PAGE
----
Official American flag, 3 feet by 5 feet, flown over the United States Capitol on November 22, 1963. Flag was manufactured by Dettra Flag Company of Oaks, Pennsylvania, and bears their manufacturer’s marks along the left edge, reading: “Bull Dog Bunting / Reg. U.S. Pat. Office / Moth Proof / Best by Test / 2 Ply Warp and Filling / 100% Cotton,” as well as their logos and the dimensions of the flag. Includes a TLS addressed to Congressman Frank M. Clark, signed “J. George Stewart,” one page, 8 x 10.5, Architect of the Capitol letterhead, November 22, 1963. In full: “This is to certify that the accompanying flag has flown over the United States Capitol.” A carbon copy of the letter is also attached. Also includes a certificate from the Dettra Flag Company guaranteeing the quality of the flag, a pamphlet entitled ‘Our National Flag: How to Display and Respect It,’ and the original envelope in which these were contained, as well as the flag’s original box, stamped on the bottom: “From Your Congressman, Frank M. Clark, M.C.” In overall fine condition, with splits to corners of the box cover.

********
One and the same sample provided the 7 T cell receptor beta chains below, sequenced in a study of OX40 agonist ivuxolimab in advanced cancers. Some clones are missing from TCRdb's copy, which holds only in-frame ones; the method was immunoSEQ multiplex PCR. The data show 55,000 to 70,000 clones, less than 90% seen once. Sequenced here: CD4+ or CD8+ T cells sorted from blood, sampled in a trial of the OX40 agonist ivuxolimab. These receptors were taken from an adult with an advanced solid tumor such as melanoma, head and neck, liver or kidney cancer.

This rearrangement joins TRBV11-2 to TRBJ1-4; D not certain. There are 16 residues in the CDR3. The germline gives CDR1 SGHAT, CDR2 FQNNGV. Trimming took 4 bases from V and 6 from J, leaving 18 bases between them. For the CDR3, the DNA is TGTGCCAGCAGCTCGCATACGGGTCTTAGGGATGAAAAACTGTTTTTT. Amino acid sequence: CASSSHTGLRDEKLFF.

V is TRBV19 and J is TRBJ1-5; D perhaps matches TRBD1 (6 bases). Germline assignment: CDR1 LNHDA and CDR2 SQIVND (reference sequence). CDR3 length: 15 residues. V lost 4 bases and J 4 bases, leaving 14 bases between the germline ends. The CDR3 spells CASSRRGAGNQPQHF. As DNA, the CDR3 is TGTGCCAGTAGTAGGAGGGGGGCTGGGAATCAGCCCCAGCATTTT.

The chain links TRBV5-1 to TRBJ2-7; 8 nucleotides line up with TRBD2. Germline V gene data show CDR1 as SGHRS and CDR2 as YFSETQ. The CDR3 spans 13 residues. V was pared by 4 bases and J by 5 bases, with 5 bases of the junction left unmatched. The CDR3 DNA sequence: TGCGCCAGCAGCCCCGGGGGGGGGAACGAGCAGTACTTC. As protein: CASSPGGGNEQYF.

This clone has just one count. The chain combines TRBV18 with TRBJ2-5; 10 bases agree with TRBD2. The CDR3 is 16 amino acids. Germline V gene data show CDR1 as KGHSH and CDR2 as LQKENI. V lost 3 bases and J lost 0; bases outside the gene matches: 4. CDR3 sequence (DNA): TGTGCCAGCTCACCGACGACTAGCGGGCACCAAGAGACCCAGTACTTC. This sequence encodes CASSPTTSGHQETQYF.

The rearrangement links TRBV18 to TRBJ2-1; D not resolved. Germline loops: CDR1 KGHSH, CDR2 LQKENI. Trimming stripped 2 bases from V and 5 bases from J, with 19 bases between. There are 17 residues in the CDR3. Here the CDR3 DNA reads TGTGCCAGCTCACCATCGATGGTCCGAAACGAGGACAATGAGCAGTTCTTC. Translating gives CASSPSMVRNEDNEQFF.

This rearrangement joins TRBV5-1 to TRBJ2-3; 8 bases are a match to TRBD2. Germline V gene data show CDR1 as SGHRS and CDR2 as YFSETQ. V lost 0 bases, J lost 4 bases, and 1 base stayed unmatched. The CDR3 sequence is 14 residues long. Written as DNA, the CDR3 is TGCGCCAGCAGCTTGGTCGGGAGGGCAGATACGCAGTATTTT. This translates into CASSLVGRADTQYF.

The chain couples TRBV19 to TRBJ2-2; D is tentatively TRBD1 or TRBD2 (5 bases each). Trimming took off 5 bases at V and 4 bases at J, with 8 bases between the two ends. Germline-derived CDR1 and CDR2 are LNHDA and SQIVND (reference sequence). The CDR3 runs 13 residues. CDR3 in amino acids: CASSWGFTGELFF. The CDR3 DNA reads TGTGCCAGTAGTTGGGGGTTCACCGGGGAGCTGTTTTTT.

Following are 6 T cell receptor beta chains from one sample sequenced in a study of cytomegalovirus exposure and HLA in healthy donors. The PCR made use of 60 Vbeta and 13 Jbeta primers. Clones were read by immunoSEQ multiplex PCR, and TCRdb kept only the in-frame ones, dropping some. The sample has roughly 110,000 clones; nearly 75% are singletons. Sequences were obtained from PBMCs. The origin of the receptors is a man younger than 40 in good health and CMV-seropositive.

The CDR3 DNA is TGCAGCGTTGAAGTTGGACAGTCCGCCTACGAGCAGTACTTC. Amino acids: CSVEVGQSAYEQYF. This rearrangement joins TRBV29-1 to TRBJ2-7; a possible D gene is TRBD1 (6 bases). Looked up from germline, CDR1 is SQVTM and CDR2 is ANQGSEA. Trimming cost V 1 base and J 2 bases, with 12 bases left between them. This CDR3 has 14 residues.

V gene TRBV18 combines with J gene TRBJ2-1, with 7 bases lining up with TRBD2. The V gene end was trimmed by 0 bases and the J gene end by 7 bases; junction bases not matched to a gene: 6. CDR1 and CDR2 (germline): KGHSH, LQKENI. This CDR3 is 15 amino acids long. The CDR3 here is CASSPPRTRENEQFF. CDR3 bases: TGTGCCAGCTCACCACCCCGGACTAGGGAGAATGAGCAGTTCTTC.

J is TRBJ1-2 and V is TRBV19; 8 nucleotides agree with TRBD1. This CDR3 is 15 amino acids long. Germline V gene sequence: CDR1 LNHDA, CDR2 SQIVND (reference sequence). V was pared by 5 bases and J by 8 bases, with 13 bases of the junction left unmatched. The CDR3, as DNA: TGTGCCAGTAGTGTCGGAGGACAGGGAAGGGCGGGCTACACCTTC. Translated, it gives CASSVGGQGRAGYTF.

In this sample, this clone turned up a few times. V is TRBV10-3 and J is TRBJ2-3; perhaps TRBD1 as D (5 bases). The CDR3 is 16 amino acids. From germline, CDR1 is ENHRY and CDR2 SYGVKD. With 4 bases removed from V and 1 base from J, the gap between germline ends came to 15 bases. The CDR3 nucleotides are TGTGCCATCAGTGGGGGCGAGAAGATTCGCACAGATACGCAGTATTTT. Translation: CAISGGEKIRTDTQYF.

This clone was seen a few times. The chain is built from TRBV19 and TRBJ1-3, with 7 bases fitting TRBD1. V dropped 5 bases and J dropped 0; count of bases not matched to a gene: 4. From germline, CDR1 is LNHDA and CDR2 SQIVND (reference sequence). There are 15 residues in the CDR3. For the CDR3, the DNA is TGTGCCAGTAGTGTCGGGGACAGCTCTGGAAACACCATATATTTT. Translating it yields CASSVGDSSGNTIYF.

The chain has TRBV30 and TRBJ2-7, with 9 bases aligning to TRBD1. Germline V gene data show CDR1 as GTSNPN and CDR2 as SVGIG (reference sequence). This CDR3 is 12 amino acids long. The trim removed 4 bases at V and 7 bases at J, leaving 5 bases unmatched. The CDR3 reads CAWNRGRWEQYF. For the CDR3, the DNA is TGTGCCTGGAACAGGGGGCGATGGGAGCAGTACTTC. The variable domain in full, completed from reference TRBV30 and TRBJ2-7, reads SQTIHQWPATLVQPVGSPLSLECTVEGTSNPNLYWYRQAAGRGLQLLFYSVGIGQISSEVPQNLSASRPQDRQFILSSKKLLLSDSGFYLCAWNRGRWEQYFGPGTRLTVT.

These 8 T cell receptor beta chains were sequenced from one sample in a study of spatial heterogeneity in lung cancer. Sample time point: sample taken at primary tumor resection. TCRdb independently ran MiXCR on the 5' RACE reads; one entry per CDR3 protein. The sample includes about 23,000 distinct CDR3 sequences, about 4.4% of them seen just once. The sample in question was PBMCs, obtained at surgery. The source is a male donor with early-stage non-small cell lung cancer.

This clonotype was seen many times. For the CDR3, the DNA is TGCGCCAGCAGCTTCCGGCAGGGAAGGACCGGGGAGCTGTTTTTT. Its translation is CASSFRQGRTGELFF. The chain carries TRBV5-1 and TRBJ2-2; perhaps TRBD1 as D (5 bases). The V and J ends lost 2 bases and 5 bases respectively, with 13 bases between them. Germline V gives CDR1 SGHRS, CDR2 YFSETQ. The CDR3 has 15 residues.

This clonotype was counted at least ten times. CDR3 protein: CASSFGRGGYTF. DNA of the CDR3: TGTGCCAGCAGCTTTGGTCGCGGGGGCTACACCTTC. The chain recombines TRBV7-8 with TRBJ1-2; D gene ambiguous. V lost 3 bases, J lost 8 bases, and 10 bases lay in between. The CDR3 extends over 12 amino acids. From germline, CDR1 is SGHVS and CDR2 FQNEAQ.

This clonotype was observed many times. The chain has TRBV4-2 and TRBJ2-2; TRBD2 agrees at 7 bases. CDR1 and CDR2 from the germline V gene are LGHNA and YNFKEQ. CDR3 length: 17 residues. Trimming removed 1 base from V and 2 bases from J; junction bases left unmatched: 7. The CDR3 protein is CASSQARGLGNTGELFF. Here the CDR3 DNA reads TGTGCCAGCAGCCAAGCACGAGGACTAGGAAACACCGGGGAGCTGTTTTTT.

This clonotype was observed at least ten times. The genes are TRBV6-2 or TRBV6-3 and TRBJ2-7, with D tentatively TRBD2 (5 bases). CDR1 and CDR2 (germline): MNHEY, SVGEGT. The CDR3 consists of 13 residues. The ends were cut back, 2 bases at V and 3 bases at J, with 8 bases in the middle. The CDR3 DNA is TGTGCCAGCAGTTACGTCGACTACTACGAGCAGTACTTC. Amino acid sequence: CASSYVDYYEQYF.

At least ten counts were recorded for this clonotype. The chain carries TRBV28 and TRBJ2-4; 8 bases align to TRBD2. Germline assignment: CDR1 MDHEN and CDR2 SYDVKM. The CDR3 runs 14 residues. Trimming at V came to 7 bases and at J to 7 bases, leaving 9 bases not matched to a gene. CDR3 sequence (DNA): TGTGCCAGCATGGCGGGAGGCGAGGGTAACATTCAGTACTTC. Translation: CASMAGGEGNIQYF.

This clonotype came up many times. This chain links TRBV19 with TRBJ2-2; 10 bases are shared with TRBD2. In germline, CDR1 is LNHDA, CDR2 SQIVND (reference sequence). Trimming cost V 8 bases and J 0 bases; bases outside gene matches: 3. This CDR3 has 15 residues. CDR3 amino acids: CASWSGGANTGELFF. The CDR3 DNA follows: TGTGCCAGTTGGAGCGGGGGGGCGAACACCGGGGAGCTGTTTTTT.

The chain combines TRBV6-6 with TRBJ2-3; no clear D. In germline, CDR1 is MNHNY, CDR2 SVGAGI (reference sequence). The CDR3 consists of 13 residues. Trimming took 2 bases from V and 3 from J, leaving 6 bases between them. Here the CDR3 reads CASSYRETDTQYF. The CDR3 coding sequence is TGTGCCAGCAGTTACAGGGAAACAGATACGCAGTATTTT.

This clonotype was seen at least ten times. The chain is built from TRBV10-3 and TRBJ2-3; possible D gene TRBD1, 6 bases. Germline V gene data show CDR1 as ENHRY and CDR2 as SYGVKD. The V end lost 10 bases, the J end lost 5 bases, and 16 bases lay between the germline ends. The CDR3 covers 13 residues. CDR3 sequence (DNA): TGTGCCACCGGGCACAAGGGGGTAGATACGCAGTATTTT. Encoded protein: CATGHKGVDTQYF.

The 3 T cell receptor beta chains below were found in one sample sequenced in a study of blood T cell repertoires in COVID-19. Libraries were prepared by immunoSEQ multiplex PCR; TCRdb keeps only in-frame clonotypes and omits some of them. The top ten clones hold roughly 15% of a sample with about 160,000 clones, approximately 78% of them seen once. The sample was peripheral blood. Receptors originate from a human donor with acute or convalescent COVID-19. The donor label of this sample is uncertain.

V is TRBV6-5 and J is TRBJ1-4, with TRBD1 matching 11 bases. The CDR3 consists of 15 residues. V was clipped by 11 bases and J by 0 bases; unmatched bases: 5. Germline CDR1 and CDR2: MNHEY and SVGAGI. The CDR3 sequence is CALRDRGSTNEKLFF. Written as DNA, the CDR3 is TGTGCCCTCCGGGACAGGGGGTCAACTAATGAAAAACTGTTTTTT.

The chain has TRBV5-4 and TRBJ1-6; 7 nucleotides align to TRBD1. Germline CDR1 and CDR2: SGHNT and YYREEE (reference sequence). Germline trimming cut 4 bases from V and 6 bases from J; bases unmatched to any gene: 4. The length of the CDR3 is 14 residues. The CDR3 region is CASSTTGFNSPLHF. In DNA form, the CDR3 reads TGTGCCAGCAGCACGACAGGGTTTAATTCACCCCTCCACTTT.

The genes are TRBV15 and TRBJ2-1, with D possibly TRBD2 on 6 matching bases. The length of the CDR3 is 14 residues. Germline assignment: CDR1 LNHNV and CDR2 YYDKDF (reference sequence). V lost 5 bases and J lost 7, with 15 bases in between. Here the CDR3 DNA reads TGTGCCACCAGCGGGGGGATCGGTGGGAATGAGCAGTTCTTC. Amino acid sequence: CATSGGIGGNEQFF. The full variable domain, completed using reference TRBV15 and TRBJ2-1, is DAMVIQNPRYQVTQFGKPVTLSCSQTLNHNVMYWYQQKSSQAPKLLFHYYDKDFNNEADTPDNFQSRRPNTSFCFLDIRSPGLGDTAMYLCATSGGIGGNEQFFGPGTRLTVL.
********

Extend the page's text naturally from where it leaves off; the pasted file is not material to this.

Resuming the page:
Begun in 1937, the Capitol Flag Program offers the general public an opportunity to own a flag that flew over the Capitol, accompanied by a certifying letter from the Architect of the Capitol (formerly known as the Superintendent of the Capitol Buildings and Grounds) marking the date that it was flown; requests are made through Members of Congress, and fulfilled by the Architect. This particular flag, flown above the Capitol on the day of Kennedy's assassination, was sent on behalf of Pennsylvania Congressman Frank M. Clark by J. George Stewart, who served as the Capitol’s Architect from 1951 until his death in 1970. As news from Dallas spread through the nation, Washington prepared for the slain president's return; in shock, the solemn White House staff worked around the clock to plan the official state funeral, during which hundreds of thousands of grieving visitors came to view their fallen leader laying in state at the US Capitol. On Monday the 25th, Kennedy was carried to his final resting place in Arlington National Cemetery. A powerful symbol from the day of JFK's assassination, with excellent provenance.
Terms and abbreviations used in our descriptions.